splitsecnd has created a small device that plugs into the power port (or cigarette lighter port) of your vehicle. Unlike many devices that could be plugged into that port (cell phone charger, GPS power cord, lighted fuzzy dice) this device actually does an amazing thing: it might save your life in the event of an automotive accident.
Built into the splitsecnd device is a cellular phone connection, a GPS, an accelerometer and a battery. When the system detects that you are about to crash, it will make a call to the splitsecnd command center. A representative will attempt to communicate with you to determine if you are okay, and call 911 to dispatch emergency medical personell if you are not.
The splitsecnd device has a USB port integrated to it so that you can continue to charge and use your devices that may power via USB. Also, the built-in GPS receiver can be used to track the vehicle through their Family Monitoring service. If you want to make sure your child or spouse made it to their destination safely, you can do so.
There are other crash monitoring systems out there, but they typically need to be installed permanently in the vehicle. The splitsecnd system can be moved from vehicle to vehicle with easy installation. The General Motors system utilizes a built-in cell phone to call the OnStar command center in the event of an accident and a OnStar representative will triage you over the phone and dispatch medics if necessary. The OnStar system also carries a yearly fee. The Ford system is part of Sync, and utilizes your cell phone for the communication part. Free on vehicles equipped with Sync, the system will call 911 if you are in an accident. The call can be aborted before dialing, but there is no Ford representative speaking to emergency dispatchers. The integrated systems have one major design flaw; the system must have power from the vehicle’s battery. The splitsecnd device, however, will continue to work with its integrated backup battery.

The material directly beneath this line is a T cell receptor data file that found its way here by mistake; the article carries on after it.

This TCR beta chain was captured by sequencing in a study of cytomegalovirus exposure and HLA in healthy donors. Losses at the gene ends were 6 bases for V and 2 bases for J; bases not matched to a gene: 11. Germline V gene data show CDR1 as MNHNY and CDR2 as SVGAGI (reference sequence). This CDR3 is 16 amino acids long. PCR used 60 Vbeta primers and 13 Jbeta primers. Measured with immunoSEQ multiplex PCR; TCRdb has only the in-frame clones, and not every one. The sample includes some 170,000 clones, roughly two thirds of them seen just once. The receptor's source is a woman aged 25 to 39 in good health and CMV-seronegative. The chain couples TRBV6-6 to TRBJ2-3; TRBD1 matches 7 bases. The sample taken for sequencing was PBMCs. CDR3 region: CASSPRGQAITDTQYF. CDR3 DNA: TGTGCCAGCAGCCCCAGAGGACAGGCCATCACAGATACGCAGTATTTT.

splitsencd is $200 to purchase and $14.95/month to maintain. With the service fee there is also the aforementioned family tracking. Like the free tracking built into the iPhone, the system can be defeated by turning off the device. However, it is a nice value add since the technology is already built in. In a multi-vehicle household (where the device can be transferred from vehicle to vehicle), the splitsecnd becomes even more valuable. With people looking at safety features more than ever in their automobiles, splitsecnd is hoping to take advantage of a fast-growing niche.
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